Last year, the young women in our ward raised money for girls camp by organizing a fun run. I registered our whole family to participate, but it poured rain on the day, so I was the only one from our family who went.
This summer the kids surprised us with how much they enjoyed the triathlon, so I thought we'd give the fun run another try. I signed myself up for the 10 km run and signed up R and the kids for the 2 km kids race, thinking they would mostly walk, rather than run.
I had a good race and got a new personal best for 10 km (42 in 30 sec). I sprinted hard to the finish, and I think that is why I felt so sore later. R tried to get a picture of it but apparently I raced right out of the frame.
Karla ran the 5 km race and came first in the 18+ women category. Then we all lined up at the start line for the 2 km race. I planned to run with Scott and Katie had R and Karla backing her up. When the horn sounded, 58 people pounded down the pathway. Scott and Katie were carried along with the crowd at a pace that was more than I thought they could handle. Scott got out ahead of me and I had to strain my tightening muscles to catch him again.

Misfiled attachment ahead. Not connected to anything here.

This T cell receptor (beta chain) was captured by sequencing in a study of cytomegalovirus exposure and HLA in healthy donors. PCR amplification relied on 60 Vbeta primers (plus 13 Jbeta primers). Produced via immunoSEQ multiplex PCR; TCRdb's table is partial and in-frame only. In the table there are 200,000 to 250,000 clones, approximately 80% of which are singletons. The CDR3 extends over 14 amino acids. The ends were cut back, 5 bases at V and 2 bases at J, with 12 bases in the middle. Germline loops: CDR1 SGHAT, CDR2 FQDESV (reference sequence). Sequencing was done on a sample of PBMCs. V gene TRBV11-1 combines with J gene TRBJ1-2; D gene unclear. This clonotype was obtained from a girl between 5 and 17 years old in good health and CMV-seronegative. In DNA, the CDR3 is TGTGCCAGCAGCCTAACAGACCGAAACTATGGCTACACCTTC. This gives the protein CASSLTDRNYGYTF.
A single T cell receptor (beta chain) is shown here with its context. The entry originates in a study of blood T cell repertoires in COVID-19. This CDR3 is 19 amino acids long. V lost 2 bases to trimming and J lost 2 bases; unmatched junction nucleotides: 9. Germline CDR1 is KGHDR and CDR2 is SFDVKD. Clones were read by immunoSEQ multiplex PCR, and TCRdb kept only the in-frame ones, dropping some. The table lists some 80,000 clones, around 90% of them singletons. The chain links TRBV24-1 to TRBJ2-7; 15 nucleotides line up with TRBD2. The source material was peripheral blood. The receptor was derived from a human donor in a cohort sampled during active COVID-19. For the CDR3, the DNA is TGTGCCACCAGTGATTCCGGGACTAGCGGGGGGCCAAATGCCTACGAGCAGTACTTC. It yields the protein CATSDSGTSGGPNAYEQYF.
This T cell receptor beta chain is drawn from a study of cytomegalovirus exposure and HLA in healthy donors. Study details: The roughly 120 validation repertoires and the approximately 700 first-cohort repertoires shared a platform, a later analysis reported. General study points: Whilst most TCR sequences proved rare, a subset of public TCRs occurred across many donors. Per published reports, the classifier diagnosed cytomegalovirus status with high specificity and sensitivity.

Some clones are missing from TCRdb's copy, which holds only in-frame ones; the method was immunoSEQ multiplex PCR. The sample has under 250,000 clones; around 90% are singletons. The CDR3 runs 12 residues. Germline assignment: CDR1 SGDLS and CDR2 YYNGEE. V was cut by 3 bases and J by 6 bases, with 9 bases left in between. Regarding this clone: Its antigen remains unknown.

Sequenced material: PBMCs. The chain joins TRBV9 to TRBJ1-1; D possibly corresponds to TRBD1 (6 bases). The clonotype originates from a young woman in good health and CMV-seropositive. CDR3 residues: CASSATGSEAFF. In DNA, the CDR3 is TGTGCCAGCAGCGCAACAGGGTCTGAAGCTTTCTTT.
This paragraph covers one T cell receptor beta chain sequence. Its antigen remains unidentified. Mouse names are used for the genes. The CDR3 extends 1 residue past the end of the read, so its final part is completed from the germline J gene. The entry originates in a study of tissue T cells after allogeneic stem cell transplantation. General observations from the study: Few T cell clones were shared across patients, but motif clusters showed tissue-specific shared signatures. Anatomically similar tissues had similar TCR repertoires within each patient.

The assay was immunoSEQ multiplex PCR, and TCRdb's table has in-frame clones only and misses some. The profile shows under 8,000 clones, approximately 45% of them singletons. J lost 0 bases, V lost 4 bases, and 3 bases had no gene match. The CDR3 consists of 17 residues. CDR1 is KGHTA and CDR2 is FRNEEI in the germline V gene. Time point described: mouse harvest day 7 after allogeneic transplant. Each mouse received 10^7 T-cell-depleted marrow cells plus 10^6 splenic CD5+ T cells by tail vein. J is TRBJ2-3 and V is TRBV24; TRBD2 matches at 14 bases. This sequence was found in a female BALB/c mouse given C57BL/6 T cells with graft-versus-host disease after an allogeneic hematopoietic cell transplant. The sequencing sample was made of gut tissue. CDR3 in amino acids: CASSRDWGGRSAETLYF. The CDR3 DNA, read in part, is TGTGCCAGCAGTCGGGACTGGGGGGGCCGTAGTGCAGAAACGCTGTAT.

After about 500 metres Scott complained of a cramp starting up. We slowed our pace but didn't stop running. We settled into a good pace that he could sustain and found ourselves slowly moving up through the pack as people fizzled a bit and had to walk. When we rounded the curve for the final stretch he broke into a sprint. I cheered him on from behind as he pulled away from me to cross in just under 12 minutes and collect an Oreo cookie medal. I found that I was sweatier than Scott was. His fauxhawk was hardly mussed. Scott was #5 in the race, bested only by kids several years older than him.
R was shocked with Katie's performance. She kept asking Katie if she was getting tired or needed to walk and she just ran faster each time. At the 1 km turnaround point Katie didn't even want a drink -- she just wanted to run. She finished in 14 min 30 sec, which was #9 overall for kids under 12 (out of nearly 40). R was expecting to walk most of the distance found herself running the whole time, not to be outpaced by her 4-year-old.
The next day Scott found his legs were hurting--
S: "Ow. I touched my leg just lightly like this and it hurt so bad."
D: "That's because you made your muscles work so hard that they got stretched and now they will be sore as they get even stronger."
S: "It would get even more sore in the 5k race. Why didn't you sign me up for the 5k?"
D: "I didn't know you could do it."
S: "I could sprint the whole way."
D: "No you couldn't."
He took an aspirin to help dull the ache so he could get to sleep. You would think that all this pain would dissuade him from future efforts. On the contrary, all he could talk about when he was going to bed was how he wants to run 5 km. I think it's because his friend Noah ran in the 5 km race and got a chocolate bar just for completing it. I promised him a chocolate bar if he would go run 5 km with me. With that, he went to sleep.